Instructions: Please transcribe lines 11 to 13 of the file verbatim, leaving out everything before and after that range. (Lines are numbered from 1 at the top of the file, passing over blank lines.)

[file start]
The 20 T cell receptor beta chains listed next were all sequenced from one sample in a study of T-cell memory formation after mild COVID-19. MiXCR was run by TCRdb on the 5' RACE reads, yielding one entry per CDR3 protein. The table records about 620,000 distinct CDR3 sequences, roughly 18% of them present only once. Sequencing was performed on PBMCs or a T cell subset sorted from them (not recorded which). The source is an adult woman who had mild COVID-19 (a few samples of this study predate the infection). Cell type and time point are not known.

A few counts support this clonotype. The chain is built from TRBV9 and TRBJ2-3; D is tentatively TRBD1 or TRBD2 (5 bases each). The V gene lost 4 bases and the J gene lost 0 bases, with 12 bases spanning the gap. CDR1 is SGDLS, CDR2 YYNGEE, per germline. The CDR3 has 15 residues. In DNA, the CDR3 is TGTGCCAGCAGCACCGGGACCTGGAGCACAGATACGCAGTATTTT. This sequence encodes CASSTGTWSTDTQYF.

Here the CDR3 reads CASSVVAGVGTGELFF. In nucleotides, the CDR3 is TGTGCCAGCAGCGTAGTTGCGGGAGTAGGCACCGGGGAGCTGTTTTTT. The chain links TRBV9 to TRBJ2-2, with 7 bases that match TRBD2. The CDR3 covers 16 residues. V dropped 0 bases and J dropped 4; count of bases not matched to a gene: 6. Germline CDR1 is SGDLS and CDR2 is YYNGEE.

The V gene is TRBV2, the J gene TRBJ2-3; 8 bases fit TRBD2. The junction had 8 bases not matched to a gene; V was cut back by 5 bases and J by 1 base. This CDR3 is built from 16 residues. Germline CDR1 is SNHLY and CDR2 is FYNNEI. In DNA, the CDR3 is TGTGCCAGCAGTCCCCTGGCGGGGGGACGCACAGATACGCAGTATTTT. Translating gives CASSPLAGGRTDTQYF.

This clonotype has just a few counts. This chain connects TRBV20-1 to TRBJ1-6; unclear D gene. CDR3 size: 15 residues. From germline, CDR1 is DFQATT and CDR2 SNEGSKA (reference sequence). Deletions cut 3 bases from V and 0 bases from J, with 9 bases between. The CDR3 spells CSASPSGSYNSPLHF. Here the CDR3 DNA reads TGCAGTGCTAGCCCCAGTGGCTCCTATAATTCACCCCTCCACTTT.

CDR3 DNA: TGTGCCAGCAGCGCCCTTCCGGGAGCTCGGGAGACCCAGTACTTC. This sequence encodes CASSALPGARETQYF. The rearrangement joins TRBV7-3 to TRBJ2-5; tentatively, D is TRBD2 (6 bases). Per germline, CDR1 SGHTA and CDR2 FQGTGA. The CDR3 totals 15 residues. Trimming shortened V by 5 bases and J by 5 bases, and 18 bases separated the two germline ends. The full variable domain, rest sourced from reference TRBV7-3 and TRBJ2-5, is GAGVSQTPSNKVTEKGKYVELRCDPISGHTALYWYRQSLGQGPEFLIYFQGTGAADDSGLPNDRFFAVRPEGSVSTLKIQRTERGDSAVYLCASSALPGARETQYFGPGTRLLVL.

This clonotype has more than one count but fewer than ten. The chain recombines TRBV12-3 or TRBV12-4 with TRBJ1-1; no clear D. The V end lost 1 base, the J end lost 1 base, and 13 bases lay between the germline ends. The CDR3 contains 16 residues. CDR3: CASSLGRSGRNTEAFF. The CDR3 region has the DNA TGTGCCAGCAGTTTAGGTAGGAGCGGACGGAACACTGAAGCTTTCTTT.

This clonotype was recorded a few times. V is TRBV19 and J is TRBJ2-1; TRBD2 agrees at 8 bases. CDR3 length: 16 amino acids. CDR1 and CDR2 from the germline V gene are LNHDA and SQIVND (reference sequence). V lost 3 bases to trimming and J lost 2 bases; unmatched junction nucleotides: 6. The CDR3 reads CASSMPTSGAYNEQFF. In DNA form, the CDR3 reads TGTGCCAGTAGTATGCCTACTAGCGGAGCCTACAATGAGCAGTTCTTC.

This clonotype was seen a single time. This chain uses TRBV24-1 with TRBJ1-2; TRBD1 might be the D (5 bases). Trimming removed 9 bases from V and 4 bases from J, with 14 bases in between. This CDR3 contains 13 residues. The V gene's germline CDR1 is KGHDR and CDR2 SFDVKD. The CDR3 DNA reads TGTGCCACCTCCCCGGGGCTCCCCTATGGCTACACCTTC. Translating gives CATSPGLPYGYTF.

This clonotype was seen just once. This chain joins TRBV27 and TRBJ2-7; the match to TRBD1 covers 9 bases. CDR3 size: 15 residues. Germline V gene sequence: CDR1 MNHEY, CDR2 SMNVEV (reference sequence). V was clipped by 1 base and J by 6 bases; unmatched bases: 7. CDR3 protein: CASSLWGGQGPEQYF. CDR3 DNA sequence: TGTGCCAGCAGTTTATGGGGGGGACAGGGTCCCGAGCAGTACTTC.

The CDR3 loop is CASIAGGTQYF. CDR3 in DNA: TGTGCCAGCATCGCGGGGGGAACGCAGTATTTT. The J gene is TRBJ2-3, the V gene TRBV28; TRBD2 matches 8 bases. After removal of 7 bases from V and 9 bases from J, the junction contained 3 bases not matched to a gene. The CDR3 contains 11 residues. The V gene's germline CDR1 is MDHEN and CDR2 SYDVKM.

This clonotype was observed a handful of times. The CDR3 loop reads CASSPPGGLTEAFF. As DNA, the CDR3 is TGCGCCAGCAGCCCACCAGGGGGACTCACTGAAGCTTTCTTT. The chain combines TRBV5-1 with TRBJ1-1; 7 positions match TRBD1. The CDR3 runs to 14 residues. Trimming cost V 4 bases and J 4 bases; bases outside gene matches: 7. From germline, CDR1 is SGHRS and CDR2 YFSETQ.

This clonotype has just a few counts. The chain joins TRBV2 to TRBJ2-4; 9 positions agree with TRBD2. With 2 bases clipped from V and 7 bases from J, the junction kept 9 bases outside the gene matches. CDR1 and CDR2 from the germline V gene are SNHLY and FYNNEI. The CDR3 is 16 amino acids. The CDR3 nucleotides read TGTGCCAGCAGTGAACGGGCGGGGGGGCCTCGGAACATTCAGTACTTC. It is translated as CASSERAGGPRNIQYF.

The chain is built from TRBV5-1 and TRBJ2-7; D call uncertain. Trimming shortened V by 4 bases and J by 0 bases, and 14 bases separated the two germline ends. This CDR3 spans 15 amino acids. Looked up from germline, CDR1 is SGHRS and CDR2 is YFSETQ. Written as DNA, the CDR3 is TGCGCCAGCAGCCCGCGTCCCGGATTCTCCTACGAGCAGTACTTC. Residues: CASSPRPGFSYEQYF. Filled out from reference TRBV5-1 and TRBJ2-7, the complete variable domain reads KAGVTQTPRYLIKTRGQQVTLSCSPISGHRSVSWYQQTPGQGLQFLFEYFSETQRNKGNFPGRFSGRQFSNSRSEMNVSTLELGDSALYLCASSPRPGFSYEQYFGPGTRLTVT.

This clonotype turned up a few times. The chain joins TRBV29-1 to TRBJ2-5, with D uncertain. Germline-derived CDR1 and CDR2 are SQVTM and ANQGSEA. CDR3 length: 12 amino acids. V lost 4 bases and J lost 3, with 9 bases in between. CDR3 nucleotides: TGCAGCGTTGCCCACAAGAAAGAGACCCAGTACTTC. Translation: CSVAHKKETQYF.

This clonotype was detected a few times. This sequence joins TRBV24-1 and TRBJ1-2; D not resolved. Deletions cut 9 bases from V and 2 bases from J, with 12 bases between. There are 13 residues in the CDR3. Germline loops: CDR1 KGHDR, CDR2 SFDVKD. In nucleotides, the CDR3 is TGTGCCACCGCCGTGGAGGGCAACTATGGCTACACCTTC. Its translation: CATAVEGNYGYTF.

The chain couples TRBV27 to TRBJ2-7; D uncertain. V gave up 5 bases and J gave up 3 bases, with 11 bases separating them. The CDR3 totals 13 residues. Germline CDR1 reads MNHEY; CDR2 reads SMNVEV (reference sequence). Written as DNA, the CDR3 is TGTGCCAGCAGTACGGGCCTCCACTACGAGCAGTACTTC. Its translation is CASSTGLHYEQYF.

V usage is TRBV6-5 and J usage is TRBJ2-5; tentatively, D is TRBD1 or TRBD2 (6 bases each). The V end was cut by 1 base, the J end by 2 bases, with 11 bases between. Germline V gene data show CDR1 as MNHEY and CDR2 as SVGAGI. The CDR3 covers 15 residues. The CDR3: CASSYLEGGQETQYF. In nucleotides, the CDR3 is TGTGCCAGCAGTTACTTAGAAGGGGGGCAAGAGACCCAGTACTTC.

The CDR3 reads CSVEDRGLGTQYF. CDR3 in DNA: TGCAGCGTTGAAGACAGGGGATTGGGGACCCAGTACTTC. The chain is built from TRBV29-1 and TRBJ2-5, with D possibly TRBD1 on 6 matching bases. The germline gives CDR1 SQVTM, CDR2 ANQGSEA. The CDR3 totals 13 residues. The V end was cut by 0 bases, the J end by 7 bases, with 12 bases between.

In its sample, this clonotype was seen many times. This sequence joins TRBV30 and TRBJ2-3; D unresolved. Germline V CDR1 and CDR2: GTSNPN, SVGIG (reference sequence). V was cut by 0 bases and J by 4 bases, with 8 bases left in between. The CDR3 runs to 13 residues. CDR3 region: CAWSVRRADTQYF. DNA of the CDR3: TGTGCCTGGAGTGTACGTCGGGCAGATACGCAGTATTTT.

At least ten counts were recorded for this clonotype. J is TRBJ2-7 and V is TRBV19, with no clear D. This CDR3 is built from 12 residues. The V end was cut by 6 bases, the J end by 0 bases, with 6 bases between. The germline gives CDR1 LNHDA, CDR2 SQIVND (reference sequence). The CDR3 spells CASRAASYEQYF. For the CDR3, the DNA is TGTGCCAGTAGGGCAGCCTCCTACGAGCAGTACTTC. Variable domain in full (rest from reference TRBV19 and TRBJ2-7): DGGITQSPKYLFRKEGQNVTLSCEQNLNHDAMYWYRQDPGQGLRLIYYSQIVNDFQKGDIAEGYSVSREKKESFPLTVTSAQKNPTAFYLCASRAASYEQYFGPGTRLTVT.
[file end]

The CDR3 loop is CASIAGGTQYF. CDR3 in DNA: TGTGCCAGCATCGCGGGGGGAACGCAGTATTTT. The J gene is TRBJ2-3, the V gene TRBV28; TRBD2 matches 8 bases. After removal of 7 bases from V and 9 bases from J, the junction contained 3 bases not matched to a gene. The CDR3 contains 11 residues. The V gene's germline CDR1 is MDHEN and CDR2 SYDVKM.

This clonotype was observed a handful of times. The CDR3 loop reads CASSPPGGLTEAFF. As DNA, the CDR3 is TGCGCCAGCAGCCCACCAGGGGGACTCACTGAAGCTTTCTTT. The chain combines TRBV5-1 with TRBJ1-1; 7 positions match TRBD1. The CDR3 runs to 14 residues. Trimming cost V 4 bases and J 4 bases; bases outside gene matches: 7. From germline, CDR1 is SGHRS and CDR2 YFSETQ.

This clonotype has just a few counts. The chain joins TRBV2 to TRBJ2-4; 9 positions agree with TRBD2. With 2 bases clipped from V and 7 bases from J, the junction kept 9 bases outside the gene matches. CDR1 and CDR2 from the germline V gene are SNHLY and FYNNEI. The CDR3 is 16 amino acids. The CDR3 nucleotides read TGTGCCAGCAGTGAACGGGCGGGGGGGCCTCGGAACATTCAGTACTTC. It is translated as CASSERAGGPRNIQYF.